House sparrows


The environment affects the evolution of living things.
As predicted by evolutionary theory, populations evolve in response to their surroundings. In any ecosystem there are finite opportunities to make a living. Organisms either have the genetic tools to take advantage of those opportunities or they do not.

House sparrows arrived in North America from Europe in the nineteenth century. Since then, genetic variation within the population, and selection in various habitats, have allowed them to inhabit most of the continent. House sparrows in the north are larger and darker colored than those in the south. Darker colors absorb sunlight better than light colors and larger size allows less surface area per unit volume, thus reducing heat loss—both advantages in a cold climate. This is an example of natural selection acting upon a population, producing micro-evolution on a continental scale.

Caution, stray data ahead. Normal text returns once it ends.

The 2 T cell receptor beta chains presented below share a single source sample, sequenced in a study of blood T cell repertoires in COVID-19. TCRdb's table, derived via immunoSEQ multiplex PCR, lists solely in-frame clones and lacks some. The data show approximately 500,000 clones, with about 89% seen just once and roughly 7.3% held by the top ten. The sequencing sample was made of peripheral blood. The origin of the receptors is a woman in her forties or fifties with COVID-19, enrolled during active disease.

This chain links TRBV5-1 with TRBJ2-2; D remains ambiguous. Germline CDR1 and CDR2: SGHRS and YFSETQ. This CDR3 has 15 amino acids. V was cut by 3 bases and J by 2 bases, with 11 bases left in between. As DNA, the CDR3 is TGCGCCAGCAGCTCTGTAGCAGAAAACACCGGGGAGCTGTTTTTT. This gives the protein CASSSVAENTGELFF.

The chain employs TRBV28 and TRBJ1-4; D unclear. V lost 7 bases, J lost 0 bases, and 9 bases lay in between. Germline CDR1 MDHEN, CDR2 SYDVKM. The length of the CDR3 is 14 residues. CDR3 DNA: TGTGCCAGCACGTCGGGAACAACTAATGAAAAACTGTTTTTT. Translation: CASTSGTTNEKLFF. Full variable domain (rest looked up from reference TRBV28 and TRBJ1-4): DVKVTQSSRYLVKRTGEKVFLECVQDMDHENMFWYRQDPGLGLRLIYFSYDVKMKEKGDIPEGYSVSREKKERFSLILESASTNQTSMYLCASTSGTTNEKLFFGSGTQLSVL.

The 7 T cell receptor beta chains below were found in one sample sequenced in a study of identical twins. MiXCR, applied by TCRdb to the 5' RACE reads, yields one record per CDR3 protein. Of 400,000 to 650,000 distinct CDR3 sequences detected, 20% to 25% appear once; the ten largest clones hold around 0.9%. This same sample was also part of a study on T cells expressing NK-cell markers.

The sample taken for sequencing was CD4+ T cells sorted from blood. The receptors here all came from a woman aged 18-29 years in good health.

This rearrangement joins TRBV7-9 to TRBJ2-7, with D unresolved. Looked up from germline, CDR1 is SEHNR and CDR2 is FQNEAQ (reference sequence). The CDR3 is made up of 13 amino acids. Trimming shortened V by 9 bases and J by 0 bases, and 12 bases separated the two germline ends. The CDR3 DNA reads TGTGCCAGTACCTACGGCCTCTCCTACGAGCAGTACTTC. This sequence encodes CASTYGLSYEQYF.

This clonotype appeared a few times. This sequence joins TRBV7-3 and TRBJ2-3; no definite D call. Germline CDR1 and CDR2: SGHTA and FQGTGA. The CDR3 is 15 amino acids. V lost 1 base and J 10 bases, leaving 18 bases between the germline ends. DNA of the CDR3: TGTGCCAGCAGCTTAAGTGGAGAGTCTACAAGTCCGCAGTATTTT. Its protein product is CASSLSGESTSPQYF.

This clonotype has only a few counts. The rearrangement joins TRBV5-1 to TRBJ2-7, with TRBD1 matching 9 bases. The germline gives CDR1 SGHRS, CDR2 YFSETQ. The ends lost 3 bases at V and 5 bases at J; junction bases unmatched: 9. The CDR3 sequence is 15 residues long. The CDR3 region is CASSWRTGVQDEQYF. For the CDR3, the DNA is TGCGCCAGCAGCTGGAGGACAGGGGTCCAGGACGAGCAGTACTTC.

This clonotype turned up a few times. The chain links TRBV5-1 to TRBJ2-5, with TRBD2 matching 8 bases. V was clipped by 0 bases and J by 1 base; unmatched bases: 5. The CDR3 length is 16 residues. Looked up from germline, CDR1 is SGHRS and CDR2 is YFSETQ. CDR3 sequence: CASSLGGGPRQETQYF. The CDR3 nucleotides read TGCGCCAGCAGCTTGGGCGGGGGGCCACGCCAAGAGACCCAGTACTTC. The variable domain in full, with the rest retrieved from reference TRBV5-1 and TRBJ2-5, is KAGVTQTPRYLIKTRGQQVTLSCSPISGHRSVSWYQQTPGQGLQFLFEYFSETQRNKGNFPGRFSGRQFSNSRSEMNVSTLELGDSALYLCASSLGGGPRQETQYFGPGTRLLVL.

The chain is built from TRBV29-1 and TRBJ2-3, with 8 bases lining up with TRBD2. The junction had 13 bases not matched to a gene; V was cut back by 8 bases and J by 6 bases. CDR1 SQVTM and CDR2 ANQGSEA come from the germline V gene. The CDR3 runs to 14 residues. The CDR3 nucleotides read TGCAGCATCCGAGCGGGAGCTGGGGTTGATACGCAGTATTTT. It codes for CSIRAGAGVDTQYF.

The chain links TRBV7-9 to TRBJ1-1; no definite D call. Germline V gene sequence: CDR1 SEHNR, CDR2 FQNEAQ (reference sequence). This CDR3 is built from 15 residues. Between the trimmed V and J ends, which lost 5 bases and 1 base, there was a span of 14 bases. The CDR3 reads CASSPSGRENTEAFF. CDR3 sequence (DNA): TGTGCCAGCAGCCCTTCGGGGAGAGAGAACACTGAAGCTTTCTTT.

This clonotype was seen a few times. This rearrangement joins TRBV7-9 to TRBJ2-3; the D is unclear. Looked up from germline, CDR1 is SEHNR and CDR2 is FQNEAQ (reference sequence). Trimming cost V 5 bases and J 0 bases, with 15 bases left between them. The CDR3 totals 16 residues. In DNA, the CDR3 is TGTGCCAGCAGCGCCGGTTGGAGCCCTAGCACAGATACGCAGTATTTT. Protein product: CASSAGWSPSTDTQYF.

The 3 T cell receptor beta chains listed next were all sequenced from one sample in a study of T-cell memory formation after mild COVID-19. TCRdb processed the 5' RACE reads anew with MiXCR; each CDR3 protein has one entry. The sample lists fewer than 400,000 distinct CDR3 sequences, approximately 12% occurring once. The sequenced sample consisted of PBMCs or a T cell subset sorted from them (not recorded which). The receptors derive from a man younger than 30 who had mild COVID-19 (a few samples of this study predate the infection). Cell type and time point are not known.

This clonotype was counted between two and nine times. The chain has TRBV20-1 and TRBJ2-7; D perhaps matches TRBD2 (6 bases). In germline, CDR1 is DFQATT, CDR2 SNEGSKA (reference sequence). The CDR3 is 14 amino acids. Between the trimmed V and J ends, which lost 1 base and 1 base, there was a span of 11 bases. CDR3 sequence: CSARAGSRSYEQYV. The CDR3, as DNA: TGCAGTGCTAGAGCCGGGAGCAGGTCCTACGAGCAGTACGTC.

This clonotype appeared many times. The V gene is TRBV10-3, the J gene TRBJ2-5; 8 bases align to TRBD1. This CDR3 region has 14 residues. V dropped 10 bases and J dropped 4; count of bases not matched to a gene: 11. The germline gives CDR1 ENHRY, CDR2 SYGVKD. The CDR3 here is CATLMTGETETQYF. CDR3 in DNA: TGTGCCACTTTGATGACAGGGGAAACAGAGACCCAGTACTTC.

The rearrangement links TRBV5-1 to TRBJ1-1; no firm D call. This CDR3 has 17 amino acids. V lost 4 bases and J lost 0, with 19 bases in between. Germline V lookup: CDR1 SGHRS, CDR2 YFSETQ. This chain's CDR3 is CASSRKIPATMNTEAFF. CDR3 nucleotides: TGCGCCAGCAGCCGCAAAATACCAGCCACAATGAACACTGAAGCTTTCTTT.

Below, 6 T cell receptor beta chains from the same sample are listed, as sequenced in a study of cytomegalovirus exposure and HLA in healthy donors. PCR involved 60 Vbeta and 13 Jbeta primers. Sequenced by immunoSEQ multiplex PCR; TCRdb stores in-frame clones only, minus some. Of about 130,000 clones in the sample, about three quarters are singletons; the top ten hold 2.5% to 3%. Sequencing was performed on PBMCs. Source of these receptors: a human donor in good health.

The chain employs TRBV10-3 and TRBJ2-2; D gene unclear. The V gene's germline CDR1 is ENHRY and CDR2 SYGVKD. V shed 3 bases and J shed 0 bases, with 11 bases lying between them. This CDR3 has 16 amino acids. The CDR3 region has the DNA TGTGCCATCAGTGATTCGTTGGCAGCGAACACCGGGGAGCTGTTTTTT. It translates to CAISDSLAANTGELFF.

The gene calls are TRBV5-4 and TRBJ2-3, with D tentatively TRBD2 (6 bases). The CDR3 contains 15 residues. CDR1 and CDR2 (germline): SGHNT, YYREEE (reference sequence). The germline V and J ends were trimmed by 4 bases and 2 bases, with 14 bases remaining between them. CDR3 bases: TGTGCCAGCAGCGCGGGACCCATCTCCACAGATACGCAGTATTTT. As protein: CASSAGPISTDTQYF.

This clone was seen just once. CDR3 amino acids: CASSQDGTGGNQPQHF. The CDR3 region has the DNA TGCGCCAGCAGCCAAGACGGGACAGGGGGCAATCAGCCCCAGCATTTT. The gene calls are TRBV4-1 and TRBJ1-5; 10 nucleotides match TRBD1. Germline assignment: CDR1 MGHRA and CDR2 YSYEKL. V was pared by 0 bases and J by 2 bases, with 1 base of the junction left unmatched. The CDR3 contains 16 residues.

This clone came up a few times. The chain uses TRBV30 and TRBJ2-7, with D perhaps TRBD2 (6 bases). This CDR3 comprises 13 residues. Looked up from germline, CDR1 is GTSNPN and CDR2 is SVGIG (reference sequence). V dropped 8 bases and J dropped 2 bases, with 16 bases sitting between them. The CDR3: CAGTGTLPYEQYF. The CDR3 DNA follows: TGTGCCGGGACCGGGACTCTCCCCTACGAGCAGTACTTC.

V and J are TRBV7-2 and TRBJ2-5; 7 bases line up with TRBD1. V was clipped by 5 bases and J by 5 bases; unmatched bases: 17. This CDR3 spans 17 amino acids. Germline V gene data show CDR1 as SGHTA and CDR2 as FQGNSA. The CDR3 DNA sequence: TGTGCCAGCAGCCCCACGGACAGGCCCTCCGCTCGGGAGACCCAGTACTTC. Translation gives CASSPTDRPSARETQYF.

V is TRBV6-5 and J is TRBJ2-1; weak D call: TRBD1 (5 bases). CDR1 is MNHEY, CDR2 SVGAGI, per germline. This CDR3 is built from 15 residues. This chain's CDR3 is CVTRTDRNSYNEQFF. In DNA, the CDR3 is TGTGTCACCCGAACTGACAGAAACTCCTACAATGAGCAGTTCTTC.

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Spanish translation of Understanding Evolution For Teachers from the Spanish Society of Evolutionary Biology.